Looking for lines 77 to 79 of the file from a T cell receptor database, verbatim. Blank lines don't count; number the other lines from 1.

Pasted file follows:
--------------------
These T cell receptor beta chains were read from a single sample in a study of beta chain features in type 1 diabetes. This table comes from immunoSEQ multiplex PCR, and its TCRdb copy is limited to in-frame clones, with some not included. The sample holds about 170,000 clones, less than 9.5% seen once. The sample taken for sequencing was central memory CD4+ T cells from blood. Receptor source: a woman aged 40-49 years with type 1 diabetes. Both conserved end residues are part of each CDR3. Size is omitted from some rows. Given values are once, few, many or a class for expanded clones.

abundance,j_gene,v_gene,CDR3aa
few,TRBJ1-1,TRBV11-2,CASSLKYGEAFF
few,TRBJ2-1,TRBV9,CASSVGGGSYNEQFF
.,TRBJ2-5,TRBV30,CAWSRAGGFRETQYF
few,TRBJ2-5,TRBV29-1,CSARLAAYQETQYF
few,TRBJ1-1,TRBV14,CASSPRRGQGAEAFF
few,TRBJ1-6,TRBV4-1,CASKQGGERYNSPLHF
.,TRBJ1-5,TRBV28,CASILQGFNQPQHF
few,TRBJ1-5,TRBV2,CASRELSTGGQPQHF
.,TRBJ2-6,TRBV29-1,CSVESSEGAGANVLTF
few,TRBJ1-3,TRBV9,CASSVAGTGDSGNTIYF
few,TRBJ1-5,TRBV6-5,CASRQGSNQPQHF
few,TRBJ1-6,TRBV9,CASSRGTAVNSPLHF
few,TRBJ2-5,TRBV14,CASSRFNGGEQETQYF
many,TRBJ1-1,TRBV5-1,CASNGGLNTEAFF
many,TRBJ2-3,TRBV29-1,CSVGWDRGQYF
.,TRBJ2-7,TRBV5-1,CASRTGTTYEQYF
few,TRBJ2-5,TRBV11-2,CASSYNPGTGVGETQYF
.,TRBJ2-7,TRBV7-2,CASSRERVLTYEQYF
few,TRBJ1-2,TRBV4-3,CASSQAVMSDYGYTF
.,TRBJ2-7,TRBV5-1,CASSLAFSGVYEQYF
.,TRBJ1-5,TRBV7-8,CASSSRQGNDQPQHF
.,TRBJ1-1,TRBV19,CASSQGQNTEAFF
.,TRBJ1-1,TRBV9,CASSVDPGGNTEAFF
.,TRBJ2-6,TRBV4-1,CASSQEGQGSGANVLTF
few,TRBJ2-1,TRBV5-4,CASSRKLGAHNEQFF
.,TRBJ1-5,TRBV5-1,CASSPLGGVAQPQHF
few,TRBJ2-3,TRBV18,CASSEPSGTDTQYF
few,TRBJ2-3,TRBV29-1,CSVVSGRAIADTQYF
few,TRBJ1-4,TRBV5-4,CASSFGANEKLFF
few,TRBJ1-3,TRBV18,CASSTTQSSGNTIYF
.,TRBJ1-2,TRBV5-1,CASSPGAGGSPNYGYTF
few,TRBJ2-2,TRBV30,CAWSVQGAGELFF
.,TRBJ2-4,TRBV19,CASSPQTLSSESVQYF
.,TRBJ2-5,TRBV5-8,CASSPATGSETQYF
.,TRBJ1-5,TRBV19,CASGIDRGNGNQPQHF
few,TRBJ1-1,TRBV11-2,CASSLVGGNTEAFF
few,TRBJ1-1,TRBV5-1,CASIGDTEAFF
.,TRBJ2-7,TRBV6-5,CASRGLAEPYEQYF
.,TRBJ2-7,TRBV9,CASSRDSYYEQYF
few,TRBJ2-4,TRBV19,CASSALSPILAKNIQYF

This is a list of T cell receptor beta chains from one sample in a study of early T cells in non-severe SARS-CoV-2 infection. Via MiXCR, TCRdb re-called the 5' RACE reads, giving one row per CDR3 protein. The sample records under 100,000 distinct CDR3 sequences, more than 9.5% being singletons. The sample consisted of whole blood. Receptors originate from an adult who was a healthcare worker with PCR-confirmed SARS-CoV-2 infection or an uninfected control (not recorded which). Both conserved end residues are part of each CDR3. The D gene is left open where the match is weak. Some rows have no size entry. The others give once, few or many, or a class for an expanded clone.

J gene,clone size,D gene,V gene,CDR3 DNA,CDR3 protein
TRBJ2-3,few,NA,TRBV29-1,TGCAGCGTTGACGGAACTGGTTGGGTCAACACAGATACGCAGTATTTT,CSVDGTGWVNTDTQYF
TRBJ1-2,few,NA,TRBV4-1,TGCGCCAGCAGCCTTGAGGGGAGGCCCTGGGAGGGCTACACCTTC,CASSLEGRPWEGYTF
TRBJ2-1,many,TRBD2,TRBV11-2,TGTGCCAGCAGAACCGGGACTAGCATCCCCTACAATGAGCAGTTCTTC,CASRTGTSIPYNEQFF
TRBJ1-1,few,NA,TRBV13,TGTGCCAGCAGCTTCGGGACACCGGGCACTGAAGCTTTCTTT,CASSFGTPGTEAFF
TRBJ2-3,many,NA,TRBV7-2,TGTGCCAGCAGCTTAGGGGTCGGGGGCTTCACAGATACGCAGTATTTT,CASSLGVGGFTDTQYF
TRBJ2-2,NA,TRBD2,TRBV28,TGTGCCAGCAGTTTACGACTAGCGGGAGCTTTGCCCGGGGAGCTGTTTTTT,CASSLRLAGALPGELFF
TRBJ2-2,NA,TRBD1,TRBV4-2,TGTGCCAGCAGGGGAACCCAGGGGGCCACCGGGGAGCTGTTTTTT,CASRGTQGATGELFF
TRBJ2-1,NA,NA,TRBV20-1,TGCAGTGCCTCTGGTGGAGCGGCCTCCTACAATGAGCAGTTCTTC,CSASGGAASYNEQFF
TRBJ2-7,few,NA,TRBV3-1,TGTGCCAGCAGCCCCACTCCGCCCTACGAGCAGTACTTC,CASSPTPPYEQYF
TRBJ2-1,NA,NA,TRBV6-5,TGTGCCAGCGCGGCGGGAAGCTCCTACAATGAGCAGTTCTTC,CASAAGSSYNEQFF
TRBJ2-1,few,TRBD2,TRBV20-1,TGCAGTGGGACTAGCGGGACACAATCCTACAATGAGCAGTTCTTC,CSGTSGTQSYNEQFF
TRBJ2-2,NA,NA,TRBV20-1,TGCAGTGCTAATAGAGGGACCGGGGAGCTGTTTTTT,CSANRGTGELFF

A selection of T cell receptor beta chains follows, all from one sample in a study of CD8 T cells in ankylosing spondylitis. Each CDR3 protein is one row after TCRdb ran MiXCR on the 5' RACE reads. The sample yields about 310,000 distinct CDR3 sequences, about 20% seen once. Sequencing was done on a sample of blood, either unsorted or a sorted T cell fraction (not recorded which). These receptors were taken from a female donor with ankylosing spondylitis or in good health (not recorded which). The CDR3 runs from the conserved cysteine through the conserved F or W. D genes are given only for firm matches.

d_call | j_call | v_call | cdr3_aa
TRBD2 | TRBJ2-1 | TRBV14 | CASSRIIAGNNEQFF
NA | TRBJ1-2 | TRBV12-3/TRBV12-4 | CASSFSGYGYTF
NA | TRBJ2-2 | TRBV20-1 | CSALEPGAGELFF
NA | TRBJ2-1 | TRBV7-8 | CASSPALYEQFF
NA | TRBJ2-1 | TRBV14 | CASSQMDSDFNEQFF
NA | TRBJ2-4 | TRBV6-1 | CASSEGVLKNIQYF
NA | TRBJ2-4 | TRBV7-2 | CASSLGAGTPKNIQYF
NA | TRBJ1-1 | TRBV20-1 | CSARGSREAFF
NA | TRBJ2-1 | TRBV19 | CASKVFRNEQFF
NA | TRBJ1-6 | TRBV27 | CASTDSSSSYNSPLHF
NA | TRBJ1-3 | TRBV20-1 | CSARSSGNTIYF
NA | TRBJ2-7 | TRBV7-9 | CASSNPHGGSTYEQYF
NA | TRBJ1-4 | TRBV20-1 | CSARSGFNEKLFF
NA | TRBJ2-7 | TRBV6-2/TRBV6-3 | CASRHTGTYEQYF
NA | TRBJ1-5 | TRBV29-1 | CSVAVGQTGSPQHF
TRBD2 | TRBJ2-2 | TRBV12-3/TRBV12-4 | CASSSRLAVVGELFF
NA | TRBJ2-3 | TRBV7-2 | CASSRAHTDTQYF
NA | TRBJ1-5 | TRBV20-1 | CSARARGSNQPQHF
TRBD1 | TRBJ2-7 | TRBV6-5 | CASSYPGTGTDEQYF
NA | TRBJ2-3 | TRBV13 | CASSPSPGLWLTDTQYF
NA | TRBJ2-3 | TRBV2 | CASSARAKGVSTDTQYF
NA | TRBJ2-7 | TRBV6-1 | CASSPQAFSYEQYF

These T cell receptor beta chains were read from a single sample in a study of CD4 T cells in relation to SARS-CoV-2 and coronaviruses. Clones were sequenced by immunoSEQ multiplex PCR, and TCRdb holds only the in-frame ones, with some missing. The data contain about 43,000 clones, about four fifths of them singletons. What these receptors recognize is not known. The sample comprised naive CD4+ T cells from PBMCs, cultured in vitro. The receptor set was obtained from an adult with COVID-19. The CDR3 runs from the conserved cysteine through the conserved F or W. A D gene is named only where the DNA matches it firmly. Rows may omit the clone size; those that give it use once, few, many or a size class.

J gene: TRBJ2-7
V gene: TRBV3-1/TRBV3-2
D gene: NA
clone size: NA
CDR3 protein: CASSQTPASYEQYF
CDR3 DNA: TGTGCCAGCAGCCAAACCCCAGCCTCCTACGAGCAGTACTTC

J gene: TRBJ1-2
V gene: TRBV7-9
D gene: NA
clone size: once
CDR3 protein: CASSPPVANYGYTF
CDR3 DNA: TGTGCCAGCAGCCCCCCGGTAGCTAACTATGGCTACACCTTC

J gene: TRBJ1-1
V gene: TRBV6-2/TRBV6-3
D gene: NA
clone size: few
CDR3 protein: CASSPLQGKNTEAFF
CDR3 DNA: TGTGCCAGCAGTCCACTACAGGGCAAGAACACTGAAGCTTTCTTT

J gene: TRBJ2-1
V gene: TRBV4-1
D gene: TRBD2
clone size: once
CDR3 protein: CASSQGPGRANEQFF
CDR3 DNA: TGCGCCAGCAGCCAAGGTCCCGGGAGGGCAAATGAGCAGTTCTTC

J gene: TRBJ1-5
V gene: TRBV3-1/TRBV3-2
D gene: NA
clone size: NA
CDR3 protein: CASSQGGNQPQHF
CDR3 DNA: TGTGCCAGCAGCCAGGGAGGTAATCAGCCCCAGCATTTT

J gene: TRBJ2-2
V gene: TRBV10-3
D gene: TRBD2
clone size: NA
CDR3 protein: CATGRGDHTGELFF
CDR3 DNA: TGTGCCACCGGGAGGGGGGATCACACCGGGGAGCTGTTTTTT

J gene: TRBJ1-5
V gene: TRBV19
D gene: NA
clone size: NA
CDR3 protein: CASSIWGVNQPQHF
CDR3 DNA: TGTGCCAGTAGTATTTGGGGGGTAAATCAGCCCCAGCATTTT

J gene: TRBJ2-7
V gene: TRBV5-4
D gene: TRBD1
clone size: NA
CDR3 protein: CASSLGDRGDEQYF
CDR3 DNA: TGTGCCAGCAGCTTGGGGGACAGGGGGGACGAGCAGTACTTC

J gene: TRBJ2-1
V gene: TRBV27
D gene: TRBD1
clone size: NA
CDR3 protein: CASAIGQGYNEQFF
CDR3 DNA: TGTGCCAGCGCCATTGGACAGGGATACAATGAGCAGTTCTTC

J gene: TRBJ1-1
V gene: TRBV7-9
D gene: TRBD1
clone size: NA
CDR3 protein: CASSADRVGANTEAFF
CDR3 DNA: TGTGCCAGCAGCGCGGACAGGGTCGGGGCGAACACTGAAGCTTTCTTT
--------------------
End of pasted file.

TRBD1 | TRBJ2-7 | TRBV6-5 | CASSYPGTGTDEQYF
NA | TRBJ2-3 | TRBV13 | CASSPSPGLWLTDTQYF
NA | TRBJ2-3 | TRBV2 | CASSARAKGVSTDTQYF